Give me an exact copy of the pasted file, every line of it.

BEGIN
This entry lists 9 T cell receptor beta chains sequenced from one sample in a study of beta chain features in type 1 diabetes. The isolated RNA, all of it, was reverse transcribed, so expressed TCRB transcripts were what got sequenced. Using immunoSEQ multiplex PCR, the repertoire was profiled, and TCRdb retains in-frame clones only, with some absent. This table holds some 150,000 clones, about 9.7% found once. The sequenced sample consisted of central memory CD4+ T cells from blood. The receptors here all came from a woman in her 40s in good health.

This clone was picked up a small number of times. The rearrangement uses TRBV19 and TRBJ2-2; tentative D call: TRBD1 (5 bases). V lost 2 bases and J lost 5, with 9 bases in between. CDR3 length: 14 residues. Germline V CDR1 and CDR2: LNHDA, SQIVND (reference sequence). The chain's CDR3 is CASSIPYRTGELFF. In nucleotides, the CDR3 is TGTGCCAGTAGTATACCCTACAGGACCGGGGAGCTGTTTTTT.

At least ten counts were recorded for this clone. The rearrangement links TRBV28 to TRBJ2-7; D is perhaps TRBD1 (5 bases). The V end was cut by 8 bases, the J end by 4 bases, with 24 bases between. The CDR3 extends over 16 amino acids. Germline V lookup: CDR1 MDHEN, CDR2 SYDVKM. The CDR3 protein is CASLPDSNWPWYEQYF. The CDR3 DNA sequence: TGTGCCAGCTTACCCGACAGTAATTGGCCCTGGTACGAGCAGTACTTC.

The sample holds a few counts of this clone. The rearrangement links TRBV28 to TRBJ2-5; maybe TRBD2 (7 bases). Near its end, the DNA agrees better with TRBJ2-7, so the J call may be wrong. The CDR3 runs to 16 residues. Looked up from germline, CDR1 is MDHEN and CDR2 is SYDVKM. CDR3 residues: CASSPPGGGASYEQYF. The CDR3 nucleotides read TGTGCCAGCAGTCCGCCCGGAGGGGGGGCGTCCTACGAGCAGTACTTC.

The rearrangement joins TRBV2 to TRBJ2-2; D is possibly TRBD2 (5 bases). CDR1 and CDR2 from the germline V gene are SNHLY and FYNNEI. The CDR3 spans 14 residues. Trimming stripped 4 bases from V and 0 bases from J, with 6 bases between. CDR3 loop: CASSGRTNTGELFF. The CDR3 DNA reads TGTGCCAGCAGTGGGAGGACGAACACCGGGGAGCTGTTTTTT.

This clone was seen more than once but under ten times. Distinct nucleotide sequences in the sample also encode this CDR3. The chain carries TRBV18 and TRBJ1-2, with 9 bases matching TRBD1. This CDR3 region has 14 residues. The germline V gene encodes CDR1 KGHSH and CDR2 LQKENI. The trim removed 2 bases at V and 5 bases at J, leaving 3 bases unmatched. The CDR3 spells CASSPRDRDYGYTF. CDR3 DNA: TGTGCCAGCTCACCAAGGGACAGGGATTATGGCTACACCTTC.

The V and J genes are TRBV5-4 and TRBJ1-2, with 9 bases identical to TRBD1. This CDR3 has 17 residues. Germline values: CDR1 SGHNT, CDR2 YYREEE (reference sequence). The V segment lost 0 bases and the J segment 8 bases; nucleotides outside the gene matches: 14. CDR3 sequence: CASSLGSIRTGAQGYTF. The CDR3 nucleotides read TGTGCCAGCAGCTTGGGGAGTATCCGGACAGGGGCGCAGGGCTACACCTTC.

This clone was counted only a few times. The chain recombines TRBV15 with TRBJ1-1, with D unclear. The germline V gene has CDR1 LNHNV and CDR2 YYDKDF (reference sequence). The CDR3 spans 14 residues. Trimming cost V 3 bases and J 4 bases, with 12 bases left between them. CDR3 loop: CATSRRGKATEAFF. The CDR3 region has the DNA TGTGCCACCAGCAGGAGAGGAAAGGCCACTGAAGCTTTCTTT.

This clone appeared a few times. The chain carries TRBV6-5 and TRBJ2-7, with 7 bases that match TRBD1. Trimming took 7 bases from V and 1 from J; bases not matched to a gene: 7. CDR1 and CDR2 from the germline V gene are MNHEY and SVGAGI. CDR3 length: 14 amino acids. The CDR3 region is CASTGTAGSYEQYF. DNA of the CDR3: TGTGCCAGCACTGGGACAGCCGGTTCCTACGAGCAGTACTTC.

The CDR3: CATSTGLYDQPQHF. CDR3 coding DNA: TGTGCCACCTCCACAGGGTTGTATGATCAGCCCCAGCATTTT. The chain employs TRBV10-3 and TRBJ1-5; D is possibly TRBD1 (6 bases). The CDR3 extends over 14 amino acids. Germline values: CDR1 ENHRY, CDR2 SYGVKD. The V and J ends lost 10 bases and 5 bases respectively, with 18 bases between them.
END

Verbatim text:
This entry lists 9 T cell receptor beta chains sequenced from one sample in a study of beta chain features in type 1 diabetes. The isolated RNA, all of it, was reverse transcribed, so expressed TCRB transcripts were what got sequenced. Using immunoSEQ multiplex PCR, the repertoire was profiled, and TCRdb retains in-frame clones only, with some absent. This table holds some 150,000 clones, about 9.7% found once. The sequenced sample consisted of central memory CD4+ T cells from blood. The receptors here all came from a woman in her 40s in good health.

This clone was picked up a small number of times. The rearrangement uses TRBV19 and TRBJ2-2; tentative D call: TRBD1 (5 bases). V lost 2 bases and J lost 5, with 9 bases in between. CDR3 length: 14 residues. Germline V CDR1 and CDR2: LNHDA, SQIVND (reference sequence). The chain's CDR3 is CASSIPYRTGELFF. In nucleotides, the CDR3 is TGTGCCAGTAGTATACCCTACAGGACCGGGGAGCTGTTTTTT.

At least ten counts were recorded for this clone. The rearrangement links TRBV28 to TRBJ2-7; D is perhaps TRBD1 (5 bases). The V end was cut by 8 bases, the J end by 4 bases, with 24 bases between. The CDR3 extends over 16 amino acids. Germline V lookup: CDR1 MDHEN, CDR2 SYDVKM. The CDR3 protein is CASLPDSNWPWYEQYF. The CDR3 DNA sequence: TGTGCCAGCTTACCCGACAGTAATTGGCCCTGGTACGAGCAGTACTTC.

The sample holds a few counts of this clone. The rearrangement links TRBV28 to TRBJ2-5; maybe TRBD2 (7 bases). Near its end, the DNA agrees better with TRBJ2-7, so the J call may be wrong. The CDR3 runs to 16 residues. Looked up from germline, CDR1 is MDHEN and CDR2 is SYDVKM. CDR3 residues: CASSPPGGGASYEQYF. The CDR3 nucleotides read TGTGCCAGCAGTCCGCCCGGAGGGGGGGCGTCCTACGAGCAGTACTTC.

The rearrangement joins TRBV2 to TRBJ2-2; D is possibly TRBD2 (5 bases). CDR1 and CDR2 from the germline V gene are SNHLY and FYNNEI. The CDR3 spans 14 residues. Trimming stripped 4 bases from V and 0 bases from J, with 6 bases between. CDR3 loop: CASSGRTNTGELFF. The CDR3 DNA reads TGTGCCAGCAGTGGGAGGACGAACACCGGGGAGCTGTTTTTT.

This clone was seen more than once but under ten times. Distinct nucleotide sequences in the sample also encode this CDR3. The chain carries TRBV18 and TRBJ1-2, with 9 bases matching TRBD1. This CDR3 region has 14 residues. The germline V gene encodes CDR1 KGHSH and CDR2 LQKENI. The trim removed 2 bases at V and 5 bases at J, leaving 3 bases unmatched. The CDR3 spells CASSPRDRDYGYTF. CDR3 DNA: TGTGCCAGCTCACCAAGGGACAGGGATTATGGCTACACCTTC.

The V and J genes are TRBV5-4 and TRBJ1-2, with 9 bases identical to TRBD1. This CDR3 has 17 residues. Germline values: CDR1 SGHNT, CDR2 YYREEE (reference sequence). The V segment lost 0 bases and the J segment 8 bases; nucleotides outside the gene matches: 14. CDR3 sequence: CASSLGSIRTGAQGYTF. The CDR3 nucleotides read TGTGCCAGCAGCTTGGGGAGTATCCGGACAGGGGCGCAGGGCTACACCTTC.

This clone was counted only a few times. The chain recombines TRBV15 with TRBJ1-1, with D unclear. The germline V gene has CDR1 LNHNV and CDR2 YYDKDF (reference sequence). The CDR3 spans 14 residues. Trimming cost V 3 bases and J 4 bases, with 12 bases left between them. CDR3 loop: CATSRRGKATEAFF. The CDR3 region has the DNA TGTGCCACCAGCAGGAGAGGAAAGGCCACTGAAGCTTTCTTT.

This clone appeared a few times. The chain carries TRBV6-5 and TRBJ2-7, with 7 bases that match TRBD1. Trimming took 7 bases from V and 1 from J; bases not matched to a gene: 7. CDR1 and CDR2 from the germline V gene are MNHEY and SVGAGI. CDR3 length: 14 amino acids. The CDR3 region is CASTGTAGSYEQYF. DNA of the CDR3: TGTGCCAGCACTGGGACAGCCGGTTCCTACGAGCAGTACTTC.

The CDR3: CATSTGLYDQPQHF. CDR3 coding DNA: TGTGCCACCTCCACAGGGTTGTATGATCAGCCCCAGCATTTT. The chain employs TRBV10-3 and TRBJ1-5; D is possibly TRBD1 (6 bases). The CDR3 extends over 14 amino acids. Germline values: CDR1 ENHRY, CDR2 SYGVKD. The V and J ends lost 10 bases and 5 bases respectively, with 18 bases between them.